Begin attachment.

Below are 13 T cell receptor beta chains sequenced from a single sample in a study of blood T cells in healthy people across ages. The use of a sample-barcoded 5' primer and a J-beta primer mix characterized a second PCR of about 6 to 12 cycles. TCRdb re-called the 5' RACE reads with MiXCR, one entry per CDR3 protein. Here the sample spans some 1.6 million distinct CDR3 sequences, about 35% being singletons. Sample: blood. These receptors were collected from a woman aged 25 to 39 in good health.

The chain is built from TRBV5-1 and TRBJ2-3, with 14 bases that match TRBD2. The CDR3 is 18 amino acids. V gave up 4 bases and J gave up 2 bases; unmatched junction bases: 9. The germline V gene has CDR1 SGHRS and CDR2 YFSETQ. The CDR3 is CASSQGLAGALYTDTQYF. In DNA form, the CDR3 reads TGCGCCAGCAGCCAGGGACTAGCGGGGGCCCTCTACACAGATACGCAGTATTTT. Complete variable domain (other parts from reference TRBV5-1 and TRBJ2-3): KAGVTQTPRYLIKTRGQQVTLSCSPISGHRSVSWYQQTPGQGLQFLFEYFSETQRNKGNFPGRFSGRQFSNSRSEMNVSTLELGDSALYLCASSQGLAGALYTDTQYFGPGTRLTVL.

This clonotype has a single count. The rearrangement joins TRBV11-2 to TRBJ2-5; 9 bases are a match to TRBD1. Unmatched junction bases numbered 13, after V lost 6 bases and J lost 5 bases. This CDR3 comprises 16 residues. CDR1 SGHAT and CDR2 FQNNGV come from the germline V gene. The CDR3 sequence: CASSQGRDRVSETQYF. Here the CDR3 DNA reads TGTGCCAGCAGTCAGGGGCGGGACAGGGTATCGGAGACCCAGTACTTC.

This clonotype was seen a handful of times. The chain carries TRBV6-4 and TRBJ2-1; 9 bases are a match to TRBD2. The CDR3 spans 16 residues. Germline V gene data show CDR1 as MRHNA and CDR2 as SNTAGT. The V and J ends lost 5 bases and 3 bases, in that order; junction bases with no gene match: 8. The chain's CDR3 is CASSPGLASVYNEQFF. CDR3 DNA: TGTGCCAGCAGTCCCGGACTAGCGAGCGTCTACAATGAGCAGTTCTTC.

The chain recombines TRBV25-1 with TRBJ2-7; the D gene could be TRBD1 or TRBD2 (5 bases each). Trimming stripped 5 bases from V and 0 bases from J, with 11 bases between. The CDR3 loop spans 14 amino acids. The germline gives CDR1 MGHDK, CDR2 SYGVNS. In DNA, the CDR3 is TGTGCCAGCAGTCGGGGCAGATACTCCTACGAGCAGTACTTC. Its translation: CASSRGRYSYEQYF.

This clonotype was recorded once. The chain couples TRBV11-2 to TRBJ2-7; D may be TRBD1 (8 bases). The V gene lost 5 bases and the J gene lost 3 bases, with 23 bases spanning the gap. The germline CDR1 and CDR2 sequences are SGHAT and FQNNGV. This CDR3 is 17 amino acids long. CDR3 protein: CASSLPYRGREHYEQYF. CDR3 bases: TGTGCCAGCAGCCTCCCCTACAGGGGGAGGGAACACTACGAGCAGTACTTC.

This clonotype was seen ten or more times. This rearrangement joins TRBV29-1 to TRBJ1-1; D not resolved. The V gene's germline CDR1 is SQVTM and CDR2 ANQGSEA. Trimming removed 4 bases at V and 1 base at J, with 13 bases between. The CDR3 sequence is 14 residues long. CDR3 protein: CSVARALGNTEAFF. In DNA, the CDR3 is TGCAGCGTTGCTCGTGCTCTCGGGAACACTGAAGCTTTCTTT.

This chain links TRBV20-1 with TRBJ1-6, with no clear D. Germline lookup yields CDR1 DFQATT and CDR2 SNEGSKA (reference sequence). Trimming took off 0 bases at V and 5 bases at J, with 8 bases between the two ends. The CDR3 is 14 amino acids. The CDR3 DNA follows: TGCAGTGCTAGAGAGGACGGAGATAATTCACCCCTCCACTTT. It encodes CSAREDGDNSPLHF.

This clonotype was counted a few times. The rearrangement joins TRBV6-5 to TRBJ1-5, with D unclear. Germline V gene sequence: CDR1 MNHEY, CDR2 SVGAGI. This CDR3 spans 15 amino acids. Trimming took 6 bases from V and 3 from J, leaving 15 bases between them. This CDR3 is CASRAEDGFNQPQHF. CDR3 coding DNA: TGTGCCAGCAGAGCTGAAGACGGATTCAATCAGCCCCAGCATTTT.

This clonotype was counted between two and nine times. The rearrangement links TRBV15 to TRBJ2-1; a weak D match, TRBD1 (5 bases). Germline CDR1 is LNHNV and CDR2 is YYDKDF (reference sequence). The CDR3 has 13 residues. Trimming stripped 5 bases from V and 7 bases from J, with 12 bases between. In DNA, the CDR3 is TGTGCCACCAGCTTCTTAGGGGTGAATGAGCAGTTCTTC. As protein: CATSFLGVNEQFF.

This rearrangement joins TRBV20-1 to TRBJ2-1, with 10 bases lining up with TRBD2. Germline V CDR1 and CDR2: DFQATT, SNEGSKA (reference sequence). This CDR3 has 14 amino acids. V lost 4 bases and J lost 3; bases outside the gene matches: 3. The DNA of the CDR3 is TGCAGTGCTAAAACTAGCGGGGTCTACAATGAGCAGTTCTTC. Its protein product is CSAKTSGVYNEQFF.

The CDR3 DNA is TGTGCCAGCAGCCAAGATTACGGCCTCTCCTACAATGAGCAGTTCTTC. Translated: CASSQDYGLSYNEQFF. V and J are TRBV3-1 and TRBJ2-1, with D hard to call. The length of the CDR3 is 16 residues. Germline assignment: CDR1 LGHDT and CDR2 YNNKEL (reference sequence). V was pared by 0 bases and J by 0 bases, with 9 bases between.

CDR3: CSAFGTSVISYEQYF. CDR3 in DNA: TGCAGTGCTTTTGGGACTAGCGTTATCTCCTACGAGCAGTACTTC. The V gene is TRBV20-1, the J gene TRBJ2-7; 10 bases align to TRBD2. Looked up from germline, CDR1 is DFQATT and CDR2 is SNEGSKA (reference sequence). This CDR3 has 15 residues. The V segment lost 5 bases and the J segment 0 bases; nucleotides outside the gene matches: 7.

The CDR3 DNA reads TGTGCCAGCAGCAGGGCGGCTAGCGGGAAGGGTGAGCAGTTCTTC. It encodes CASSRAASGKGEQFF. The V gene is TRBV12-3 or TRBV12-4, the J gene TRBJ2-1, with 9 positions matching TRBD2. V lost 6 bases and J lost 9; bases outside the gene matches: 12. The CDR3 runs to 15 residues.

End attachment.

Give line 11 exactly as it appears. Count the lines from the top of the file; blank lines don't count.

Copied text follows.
This rearrangement joins TRBV20-1 to TRBJ2-1, with 10 bases lining up with TRBD2. Germline V CDR1 and CDR2: DFQATT, SNEGSKA (reference sequence). This CDR3 has 14 amino acids. V lost 4 bases and J lost 3; bases outside the gene matches: 3. The DNA of the CDR3 is TGCAGTGCTAAAACTAGCGGGGTCTACAATGAGCAGTTCTTC. Its protein product is CSAKTSGVYNEQFF.